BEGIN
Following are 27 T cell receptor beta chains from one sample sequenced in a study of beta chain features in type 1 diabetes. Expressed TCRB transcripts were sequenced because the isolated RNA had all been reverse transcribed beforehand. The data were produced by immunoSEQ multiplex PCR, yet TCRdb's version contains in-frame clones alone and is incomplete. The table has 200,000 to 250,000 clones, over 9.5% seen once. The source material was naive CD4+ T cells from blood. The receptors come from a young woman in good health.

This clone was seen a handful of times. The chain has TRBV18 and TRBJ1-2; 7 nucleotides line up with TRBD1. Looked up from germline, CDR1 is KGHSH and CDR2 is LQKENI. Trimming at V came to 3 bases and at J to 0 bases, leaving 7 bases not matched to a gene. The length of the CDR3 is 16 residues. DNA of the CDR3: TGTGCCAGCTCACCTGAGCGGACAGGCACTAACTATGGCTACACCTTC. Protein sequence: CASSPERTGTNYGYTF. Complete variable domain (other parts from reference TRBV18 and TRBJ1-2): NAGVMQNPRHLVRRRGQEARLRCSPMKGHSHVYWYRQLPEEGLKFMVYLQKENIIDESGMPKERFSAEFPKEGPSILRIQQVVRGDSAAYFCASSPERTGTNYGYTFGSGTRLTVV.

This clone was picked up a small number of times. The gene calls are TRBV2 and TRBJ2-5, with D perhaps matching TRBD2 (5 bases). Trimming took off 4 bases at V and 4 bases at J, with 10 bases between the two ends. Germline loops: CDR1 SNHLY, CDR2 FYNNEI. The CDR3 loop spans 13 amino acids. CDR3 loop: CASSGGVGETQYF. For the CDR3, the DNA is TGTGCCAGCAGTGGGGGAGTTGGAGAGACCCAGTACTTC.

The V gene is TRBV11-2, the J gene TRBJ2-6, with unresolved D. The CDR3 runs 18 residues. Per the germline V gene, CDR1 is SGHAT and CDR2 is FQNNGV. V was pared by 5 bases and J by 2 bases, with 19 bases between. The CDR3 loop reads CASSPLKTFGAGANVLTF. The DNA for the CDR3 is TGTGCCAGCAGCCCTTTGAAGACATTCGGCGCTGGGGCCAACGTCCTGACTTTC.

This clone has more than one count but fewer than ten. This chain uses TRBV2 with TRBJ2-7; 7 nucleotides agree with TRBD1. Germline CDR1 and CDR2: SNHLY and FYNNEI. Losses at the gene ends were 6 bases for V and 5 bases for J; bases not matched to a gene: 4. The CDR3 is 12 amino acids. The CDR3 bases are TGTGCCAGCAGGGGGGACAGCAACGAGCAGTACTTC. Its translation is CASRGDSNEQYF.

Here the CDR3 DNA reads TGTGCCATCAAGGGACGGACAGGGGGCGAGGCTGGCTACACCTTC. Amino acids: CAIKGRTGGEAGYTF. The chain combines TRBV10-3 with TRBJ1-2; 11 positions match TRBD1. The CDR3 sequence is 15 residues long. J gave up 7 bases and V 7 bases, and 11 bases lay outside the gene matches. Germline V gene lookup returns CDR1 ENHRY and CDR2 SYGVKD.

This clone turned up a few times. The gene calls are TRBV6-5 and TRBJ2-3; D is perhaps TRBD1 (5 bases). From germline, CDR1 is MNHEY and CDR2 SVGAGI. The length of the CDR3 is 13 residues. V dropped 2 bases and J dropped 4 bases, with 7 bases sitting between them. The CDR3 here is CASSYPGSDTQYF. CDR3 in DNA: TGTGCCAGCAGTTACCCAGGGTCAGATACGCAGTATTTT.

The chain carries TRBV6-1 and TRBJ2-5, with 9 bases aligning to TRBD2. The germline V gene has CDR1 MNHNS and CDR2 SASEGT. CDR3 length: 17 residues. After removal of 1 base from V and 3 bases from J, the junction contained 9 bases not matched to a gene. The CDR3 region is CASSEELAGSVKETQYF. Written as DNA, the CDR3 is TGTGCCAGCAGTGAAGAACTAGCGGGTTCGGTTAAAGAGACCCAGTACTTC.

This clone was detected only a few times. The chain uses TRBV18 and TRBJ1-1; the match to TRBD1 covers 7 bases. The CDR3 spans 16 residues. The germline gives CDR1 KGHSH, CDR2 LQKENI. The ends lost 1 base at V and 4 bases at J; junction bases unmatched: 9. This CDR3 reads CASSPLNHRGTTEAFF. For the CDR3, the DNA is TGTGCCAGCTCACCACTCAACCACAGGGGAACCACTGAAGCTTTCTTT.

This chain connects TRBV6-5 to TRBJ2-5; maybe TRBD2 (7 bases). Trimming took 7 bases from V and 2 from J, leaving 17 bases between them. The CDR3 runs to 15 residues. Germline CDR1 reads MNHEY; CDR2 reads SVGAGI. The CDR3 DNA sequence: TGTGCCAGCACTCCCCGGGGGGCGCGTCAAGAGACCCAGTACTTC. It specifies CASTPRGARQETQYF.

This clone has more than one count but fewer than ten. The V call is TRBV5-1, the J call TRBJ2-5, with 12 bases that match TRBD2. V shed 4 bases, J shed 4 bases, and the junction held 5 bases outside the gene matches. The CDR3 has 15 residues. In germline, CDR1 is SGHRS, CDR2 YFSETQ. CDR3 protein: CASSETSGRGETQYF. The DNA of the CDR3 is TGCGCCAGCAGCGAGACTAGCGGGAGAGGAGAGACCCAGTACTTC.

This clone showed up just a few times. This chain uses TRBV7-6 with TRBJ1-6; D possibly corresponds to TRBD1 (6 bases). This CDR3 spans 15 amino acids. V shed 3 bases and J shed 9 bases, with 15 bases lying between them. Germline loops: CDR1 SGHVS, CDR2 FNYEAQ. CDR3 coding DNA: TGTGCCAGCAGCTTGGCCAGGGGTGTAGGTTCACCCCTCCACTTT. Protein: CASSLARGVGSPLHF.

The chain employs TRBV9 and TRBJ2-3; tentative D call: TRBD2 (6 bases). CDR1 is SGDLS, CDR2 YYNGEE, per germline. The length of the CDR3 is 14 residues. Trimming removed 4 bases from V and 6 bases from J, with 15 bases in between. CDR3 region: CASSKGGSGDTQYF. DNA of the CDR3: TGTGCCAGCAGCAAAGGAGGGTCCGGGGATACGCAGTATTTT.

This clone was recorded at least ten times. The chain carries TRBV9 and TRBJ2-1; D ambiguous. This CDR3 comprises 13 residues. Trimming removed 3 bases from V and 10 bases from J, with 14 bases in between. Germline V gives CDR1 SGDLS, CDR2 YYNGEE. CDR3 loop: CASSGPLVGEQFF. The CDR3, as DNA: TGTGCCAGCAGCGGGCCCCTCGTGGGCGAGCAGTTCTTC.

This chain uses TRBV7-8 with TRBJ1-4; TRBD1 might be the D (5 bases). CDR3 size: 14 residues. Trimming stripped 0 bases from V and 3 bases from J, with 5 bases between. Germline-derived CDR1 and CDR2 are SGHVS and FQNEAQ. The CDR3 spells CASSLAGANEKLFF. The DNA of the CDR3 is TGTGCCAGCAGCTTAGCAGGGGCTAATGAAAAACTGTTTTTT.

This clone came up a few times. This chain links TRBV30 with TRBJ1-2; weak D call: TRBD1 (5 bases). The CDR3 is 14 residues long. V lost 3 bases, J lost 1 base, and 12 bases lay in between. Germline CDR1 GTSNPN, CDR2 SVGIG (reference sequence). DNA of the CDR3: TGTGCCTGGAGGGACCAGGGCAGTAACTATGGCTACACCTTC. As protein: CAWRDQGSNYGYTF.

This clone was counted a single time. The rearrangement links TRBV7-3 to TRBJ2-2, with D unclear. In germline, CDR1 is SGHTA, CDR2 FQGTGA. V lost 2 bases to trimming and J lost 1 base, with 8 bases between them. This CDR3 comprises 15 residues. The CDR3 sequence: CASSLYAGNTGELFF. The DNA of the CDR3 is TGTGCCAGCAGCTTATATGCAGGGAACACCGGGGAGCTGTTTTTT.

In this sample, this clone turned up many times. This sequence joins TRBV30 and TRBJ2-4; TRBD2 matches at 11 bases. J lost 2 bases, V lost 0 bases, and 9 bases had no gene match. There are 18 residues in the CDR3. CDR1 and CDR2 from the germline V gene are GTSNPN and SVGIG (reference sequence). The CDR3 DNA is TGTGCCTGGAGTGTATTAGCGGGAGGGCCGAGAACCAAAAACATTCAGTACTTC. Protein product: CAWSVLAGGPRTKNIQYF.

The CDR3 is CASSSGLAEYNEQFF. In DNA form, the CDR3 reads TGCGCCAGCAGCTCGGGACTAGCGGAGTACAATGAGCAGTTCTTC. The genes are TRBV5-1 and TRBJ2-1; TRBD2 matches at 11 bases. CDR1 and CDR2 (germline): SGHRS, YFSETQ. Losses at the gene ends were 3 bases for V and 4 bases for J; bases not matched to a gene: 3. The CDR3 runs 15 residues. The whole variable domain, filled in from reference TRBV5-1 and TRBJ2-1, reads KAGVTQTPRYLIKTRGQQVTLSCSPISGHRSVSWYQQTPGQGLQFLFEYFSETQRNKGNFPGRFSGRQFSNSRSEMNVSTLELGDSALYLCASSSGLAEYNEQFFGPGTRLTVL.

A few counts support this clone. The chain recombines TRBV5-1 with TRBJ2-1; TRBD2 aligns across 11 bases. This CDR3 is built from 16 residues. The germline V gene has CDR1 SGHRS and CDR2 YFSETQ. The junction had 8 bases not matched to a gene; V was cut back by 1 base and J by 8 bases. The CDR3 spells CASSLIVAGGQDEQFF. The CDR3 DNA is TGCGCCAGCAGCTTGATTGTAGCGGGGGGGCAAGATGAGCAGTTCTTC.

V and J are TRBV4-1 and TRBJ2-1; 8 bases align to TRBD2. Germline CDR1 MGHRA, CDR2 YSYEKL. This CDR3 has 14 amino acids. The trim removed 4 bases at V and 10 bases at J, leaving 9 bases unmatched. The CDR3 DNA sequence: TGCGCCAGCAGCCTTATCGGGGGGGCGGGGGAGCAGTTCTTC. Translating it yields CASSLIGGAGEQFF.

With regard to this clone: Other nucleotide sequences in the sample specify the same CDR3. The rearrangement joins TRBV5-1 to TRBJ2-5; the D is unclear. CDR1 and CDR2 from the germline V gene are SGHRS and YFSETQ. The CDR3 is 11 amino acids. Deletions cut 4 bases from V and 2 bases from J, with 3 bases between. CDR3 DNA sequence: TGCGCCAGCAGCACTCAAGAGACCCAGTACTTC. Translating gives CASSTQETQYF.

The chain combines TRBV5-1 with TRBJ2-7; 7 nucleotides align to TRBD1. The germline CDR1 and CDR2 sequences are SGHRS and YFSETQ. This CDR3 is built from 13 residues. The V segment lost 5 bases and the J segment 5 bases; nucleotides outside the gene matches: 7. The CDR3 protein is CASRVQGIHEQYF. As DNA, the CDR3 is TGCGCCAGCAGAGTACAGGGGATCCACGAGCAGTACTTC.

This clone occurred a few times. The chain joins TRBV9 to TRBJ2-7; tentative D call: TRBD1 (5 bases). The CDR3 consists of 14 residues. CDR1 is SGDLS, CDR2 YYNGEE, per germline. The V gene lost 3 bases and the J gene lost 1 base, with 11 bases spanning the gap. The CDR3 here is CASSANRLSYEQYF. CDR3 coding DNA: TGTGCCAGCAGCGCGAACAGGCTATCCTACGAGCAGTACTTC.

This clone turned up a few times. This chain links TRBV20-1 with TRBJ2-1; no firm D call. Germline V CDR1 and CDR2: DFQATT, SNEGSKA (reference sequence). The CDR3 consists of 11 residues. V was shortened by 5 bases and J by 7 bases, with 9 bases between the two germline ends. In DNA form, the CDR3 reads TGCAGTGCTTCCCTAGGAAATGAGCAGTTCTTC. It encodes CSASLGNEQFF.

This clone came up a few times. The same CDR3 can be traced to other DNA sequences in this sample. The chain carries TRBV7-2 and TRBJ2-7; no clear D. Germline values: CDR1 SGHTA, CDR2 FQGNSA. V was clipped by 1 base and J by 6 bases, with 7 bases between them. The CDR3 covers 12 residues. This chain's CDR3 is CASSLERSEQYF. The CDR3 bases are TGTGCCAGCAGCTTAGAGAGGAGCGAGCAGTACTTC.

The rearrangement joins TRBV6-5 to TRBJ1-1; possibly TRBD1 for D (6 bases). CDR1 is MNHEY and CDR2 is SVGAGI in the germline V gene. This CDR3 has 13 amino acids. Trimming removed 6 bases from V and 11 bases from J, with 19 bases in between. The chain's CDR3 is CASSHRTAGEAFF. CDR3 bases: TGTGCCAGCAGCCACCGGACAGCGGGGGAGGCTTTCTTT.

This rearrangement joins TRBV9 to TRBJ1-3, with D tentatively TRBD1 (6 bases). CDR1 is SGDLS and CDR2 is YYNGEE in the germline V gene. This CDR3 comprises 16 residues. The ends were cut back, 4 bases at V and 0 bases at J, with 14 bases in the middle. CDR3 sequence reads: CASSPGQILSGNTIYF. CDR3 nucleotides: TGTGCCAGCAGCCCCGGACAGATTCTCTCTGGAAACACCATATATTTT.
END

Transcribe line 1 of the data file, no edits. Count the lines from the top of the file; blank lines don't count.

Following are 27 T cell receptor beta chains from one sample sequenced in a study of beta chain features in type 1 diabetes. Expressed TCRB transcripts were sequenced because the isolated RNA had all been reverse transcribed beforehand. The data were produced by immunoSEQ multiplex PCR, yet TCRdb's version contains in-frame clones alone and is incomplete. The table has 200,000 to 250,000 clones, over 9.5% seen once. The source material was naive CD4+ T cells from blood. The receptors come from a young woman in good health.